The MasterSpool could be 3D printed - it easily fits on a LulzBot TAZ6, but it will also print on a standard Prusa i3 MK2/3
The 'MasterSpool' could also be 3D printed, customized and generally tweaked to accommodate various 3D printers.
Ideally a single MasterSpool standard would be used - then we may also start seeing more 3D printer manufacturers allow a defined space for these spools. At the moment far too many different spool sizes and mounting methods are available for a machine manufacturer to choose one single method of filament spool management.
Their will be problems that filament manufacturers will have to overcome to do this -
Wind spools of filament onto a cardboard or stiff paper form - with an ability to secure the coil in place after winding - maybe using tie-wraps or adhesive banding.
Remove the wrapped coil and pack into a simple box or vacuum sealed bag for shipment.
Manufacturers will still want to brand the filament coils and maybe add key information like print temperatures or material properties etc. This can be achieved on the card/paper support for the filament coil.
This was my very simple cardboard template to hold the coil - it works just fine, tie-wraps / zip-ties help secure the coil - a sealed vacuum bag would also be a perfect way to ensure the coil stays intact before use.
Hopefully the manufacture of a coil without a spool is possible to work out. I can see that vacuum sealing the coil would really help keep it in good condition for transport and have the usual bonus of protecting from moisture etc.
I tested the new V2 files in various slicing programs - so you should not have any issues 3D printing the files.
Quite a few people asked about the critical dimensions for MasterSpool (750g version) - so here they are -
Outer spool diameter is 202mm The inner ring diameter for the filament coil is 102mm The mounting hole size is 52.5mm For the 750g Spool the width of the filament coil is 46.7mm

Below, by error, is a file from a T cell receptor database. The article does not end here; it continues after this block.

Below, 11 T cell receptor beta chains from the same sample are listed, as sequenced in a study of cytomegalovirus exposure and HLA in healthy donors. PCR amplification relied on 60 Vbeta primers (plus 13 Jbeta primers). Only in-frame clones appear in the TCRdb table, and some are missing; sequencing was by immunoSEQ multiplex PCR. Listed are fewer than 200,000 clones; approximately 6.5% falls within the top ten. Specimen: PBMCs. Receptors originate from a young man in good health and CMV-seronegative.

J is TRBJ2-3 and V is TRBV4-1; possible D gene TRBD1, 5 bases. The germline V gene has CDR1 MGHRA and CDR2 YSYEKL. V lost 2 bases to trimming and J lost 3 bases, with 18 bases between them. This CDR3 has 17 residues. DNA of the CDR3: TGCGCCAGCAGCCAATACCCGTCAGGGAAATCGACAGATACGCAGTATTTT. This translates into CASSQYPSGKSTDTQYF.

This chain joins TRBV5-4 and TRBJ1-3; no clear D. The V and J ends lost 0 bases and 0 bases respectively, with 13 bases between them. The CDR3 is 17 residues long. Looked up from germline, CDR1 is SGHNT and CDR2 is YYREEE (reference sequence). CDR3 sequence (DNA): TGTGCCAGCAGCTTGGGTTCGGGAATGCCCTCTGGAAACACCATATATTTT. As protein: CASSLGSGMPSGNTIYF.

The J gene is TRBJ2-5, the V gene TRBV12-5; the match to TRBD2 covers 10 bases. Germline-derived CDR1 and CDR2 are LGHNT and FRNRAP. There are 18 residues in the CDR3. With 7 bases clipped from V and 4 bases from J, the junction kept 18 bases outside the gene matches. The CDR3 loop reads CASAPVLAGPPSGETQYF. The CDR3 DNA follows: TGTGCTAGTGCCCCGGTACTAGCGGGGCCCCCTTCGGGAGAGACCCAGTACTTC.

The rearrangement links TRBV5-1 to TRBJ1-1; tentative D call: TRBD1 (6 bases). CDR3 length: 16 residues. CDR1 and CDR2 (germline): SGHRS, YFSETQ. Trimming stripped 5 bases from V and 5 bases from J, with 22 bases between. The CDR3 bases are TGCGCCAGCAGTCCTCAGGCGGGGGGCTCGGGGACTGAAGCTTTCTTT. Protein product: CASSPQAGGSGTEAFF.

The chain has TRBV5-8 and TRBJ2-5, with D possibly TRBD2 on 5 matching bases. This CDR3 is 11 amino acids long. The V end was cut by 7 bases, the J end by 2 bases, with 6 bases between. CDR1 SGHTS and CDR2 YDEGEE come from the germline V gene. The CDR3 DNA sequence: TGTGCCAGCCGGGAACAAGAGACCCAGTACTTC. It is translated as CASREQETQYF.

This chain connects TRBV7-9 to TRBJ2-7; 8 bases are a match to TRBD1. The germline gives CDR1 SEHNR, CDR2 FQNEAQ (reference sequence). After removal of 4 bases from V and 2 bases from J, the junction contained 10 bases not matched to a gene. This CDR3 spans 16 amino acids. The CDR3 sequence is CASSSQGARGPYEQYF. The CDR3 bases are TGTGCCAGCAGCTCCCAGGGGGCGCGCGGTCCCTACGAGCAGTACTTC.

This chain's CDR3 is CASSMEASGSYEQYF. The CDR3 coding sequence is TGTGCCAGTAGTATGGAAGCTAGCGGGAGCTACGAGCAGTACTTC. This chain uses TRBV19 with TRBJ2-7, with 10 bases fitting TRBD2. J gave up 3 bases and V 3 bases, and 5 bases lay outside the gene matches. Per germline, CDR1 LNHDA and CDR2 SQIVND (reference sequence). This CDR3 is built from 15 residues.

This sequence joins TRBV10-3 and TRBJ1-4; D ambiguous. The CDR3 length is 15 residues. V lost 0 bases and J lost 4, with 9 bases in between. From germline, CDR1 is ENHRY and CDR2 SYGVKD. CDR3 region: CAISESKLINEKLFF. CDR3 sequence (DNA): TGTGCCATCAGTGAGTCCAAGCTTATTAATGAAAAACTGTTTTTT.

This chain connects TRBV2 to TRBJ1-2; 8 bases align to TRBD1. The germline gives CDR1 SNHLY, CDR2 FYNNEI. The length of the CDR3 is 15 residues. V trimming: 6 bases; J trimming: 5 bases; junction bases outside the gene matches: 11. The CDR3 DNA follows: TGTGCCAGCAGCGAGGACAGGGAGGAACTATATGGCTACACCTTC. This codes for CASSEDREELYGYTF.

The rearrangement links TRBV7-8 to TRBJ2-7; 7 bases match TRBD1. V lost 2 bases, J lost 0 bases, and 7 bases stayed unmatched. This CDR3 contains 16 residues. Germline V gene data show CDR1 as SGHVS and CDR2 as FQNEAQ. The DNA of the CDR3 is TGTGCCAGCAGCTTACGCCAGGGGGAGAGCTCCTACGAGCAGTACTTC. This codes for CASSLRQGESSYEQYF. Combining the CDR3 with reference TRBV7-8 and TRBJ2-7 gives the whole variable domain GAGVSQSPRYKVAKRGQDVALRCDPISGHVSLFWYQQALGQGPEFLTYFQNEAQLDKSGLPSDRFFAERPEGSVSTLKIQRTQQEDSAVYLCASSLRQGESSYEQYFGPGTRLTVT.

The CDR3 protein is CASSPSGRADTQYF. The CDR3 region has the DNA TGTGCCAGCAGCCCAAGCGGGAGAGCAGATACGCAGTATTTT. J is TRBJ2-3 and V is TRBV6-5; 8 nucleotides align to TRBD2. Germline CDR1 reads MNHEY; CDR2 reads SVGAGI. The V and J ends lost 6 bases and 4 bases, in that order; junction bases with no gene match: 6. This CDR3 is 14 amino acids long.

For a 1Kg or 500g filament coil the width (46.7mm) is the dimension you would change to make a different, but compatible MasterSpool for other weights (that will not stay true for very heavy filaments like copper, bronze etc.)
If you are a Filament manufacturer that likes the idea and may wish to explore it further, then please contact me. I would be very happy to help with any testing, trials and promotion of the idea / standard to the wider 3D printing community.
If you are a user, and you have feedback or want to get involved, then talk to your current filament supplier, see if they are interested in an idea like this.
And if you have any feedback at all, do leave a message, comment or discuss it with me over on Twitter. Feel free to use the hashtag #MasterSpool - lets see if this idea has a future for 3D printing.
Yes! I finally get to use t-glase, this model is perfect printed in t-glase Red Star.
Days 23 & 24 tree sections are printed in Polyalchemy Elixir.
Small rolls, but amazing filament.
t-glase from Taulman3D is one of my all time favourite materials to use. I always have some stock for projects like this. It shines and shimmers and can be used for LED light guides or just to look beautiful.
Taulman t-glase with a Red laser beam catching the front edge.
t-glase is a PETT based material. You are more often likely to find PETG (Glycol modified) versions of polyester (polyethylene) being sold by many manufacturers.
Both PETT and PETG can print very nicely in 3D printers, I tend to use PETT for high optical clarity, bigger layers and anything using light or for beautiful objects & gifts in general.